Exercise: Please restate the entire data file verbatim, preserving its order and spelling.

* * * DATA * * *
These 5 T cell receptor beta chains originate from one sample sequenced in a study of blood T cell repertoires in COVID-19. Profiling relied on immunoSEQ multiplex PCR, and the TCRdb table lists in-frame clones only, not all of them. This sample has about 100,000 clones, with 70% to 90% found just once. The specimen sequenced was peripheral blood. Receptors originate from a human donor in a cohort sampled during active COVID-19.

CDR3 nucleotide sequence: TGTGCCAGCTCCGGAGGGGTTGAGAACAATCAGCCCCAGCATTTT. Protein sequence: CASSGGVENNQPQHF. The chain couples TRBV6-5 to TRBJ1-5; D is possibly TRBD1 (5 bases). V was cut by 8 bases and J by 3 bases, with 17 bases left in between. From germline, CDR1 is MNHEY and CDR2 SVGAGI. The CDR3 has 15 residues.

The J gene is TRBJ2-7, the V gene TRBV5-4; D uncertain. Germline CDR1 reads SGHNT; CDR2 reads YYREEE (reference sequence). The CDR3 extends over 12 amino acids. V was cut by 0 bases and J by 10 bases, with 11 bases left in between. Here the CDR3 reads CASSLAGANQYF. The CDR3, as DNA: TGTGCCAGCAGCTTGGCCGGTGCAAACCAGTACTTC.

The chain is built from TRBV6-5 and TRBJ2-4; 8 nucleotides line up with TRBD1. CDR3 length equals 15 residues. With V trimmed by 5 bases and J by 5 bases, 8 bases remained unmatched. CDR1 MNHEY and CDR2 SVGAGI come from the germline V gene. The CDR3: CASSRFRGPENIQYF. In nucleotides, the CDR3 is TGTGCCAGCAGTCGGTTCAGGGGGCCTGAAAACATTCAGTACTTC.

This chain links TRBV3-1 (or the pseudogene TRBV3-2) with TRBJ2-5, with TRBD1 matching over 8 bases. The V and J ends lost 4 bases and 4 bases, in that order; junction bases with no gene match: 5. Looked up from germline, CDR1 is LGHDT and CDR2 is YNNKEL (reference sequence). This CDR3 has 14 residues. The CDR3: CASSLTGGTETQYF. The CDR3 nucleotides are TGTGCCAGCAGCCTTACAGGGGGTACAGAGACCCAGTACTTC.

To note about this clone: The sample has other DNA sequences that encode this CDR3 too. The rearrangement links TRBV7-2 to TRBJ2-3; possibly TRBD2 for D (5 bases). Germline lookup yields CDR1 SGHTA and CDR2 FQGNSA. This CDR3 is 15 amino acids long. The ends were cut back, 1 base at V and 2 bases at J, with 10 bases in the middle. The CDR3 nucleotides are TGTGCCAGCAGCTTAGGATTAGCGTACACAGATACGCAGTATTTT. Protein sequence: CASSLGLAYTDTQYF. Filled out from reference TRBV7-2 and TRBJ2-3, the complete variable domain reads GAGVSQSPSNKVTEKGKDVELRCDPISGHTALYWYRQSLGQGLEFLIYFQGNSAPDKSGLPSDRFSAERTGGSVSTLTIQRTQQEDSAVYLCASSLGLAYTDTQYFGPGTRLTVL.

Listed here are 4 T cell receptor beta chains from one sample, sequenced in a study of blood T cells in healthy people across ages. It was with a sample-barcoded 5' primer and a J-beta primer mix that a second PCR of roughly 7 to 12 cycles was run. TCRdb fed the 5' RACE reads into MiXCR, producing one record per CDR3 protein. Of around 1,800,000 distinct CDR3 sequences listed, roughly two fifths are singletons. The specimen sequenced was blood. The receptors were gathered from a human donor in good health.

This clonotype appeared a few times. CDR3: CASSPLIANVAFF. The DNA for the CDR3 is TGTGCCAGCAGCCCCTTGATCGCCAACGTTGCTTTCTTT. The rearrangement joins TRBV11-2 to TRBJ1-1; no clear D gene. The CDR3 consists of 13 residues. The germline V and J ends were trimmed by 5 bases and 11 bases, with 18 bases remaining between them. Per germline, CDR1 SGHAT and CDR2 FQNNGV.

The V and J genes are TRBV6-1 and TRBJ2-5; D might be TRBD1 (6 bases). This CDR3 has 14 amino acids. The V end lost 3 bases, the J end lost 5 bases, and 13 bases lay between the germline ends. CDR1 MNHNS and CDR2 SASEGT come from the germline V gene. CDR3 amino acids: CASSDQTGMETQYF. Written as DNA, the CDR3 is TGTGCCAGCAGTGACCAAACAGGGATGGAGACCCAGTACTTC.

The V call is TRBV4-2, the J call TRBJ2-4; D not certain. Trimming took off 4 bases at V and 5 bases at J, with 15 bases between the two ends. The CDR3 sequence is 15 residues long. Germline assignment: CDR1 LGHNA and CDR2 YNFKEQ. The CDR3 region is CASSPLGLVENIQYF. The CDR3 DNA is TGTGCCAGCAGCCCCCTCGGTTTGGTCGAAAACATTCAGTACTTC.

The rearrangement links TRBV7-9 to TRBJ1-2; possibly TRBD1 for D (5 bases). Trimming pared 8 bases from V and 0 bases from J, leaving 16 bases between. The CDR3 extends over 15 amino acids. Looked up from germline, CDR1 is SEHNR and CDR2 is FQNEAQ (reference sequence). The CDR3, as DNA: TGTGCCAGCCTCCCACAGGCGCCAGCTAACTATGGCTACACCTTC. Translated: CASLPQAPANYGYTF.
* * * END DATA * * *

These 5 T cell receptor beta chains originate from one sample sequenced in a study of blood T cell repertoires in COVID-19. Profiling relied on immunoSEQ multiplex PCR, and the TCRdb table lists in-frame clones only, not all of them. This sample has about 100,000 clones, with 70% to 90% found just once. The specimen sequenced was peripheral blood. Receptors originate from a human donor in a cohort sampled during active COVID-19.

CDR3 nucleotide sequence: TGTGCCAGCTCCGGAGGGGTTGAGAACAATCAGCCCCAGCATTTT. Protein sequence: CASSGGVENNQPQHF. The chain couples TRBV6-5 to TRBJ1-5; D is possibly TRBD1 (5 bases). V was cut by 8 bases and J by 3 bases, with 17 bases left in between. From germline, CDR1 is MNHEY and CDR2 SVGAGI. The CDR3 has 15 residues.

The J gene is TRBJ2-7, the V gene TRBV5-4; D uncertain. Germline CDR1 reads SGHNT; CDR2 reads YYREEE (reference sequence). The CDR3 extends over 12 amino acids. V was cut by 0 bases and J by 10 bases, with 11 bases left in between. Here the CDR3 reads CASSLAGANQYF. The CDR3, as DNA: TGTGCCAGCAGCTTGGCCGGTGCAAACCAGTACTTC.

The chain is built from TRBV6-5 and TRBJ2-4; 8 nucleotides line up with TRBD1. CDR3 length equals 15 residues. With V trimmed by 5 bases and J by 5 bases, 8 bases remained unmatched. CDR1 MNHEY and CDR2 SVGAGI come from the germline V gene. The CDR3: CASSRFRGPENIQYF. In nucleotides, the CDR3 is TGTGCCAGCAGTCGGTTCAGGGGGCCTGAAAACATTCAGTACTTC.

This chain links TRBV3-1 (or the pseudogene TRBV3-2) with TRBJ2-5, with TRBD1 matching over 8 bases. The V and J ends lost 4 bases and 4 bases, in that order; junction bases with no gene match: 5. Looked up from germline, CDR1 is LGHDT and CDR2 is YNNKEL (reference sequence). This CDR3 has 14 residues. The CDR3: CASSLTGGTETQYF. The CDR3 nucleotides are TGTGCCAGCAGCCTTACAGGGGGTACAGAGACCCAGTACTTC.

To note about this clone: The sample has other DNA sequences that encode this CDR3 too. The rearrangement links TRBV7-2 to TRBJ2-3; possibly TRBD2 for D (5 bases). Germline lookup yields CDR1 SGHTA and CDR2 FQGNSA. This CDR3 is 15 amino acids long. The ends were cut back, 1 base at V and 2 bases at J, with 10 bases in the middle. The CDR3 nucleotides are TGTGCCAGCAGCTTAGGATTAGCGTACACAGATACGCAGTATTTT. Protein sequence: CASSLGLAYTDTQYF. Filled out from reference TRBV7-2 and TRBJ2-3, the complete variable domain reads GAGVSQSPSNKVTEKGKDVELRCDPISGHTALYWYRQSLGQGLEFLIYFQGNSAPDKSGLPSDRFSAERTGGSVSTLTIQRTQQEDSAVYLCASSLGLAYTDTQYFGPGTRLTVL.

Listed here are 4 T cell receptor beta chains from one sample, sequenced in a study of blood T cells in healthy people across ages. It was with a sample-barcoded 5' primer and a J-beta primer mix that a second PCR of roughly 7 to 12 cycles was run. TCRdb fed the 5' RACE reads into MiXCR, producing one record per CDR3 protein. Of around 1,800,000 distinct CDR3 sequences listed, roughly two fifths are singletons. The specimen sequenced was blood. The receptors were gathered from a human donor in good health.

This clonotype appeared a few times. CDR3: CASSPLIANVAFF. The DNA for the CDR3 is TGTGCCAGCAGCCCCTTGATCGCCAACGTTGCTTTCTTT. The rearrangement joins TRBV11-2 to TRBJ1-1; no clear D gene. The CDR3 consists of 13 residues. The germline V and J ends were trimmed by 5 bases and 11 bases, with 18 bases remaining between them. Per germline, CDR1 SGHAT and CDR2 FQNNGV.

The V and J genes are TRBV6-1 and TRBJ2-5; D might be TRBD1 (6 bases). This CDR3 has 14 amino acids. The V end lost 3 bases, the J end lost 5 bases, and 13 bases lay between the germline ends. CDR1 MNHNS and CDR2 SASEGT come from the germline V gene. CDR3 amino acids: CASSDQTGMETQYF. Written as DNA, the CDR3 is TGTGCCAGCAGTGACCAAACAGGGATGGAGACCCAGTACTTC.

The V call is TRBV4-2, the J call TRBJ2-4; D not certain. Trimming took off 4 bases at V and 5 bases at J, with 15 bases between the two ends. The CDR3 sequence is 15 residues long. Germline assignment: CDR1 LGHNA and CDR2 YNFKEQ. The CDR3 region is CASSPLGLVENIQYF. The CDR3 DNA is TGTGCCAGCAGCCCCCTCGGTTTGGTCGAAAACATTCAGTACTTC.

The rearrangement links TRBV7-9 to TRBJ1-2; possibly TRBD1 for D (5 bases). Trimming pared 8 bases from V and 0 bases from J, leaving 16 bases between. The CDR3 extends over 15 amino acids. Looked up from germline, CDR1 is SEHNR and CDR2 is FQNEAQ (reference sequence). The CDR3, as DNA: TGTGCCAGCCTCCCACAGGCGCCAGCTAACTATGGCTACACCTTC. Translated: CASLPQAPANYGYTF.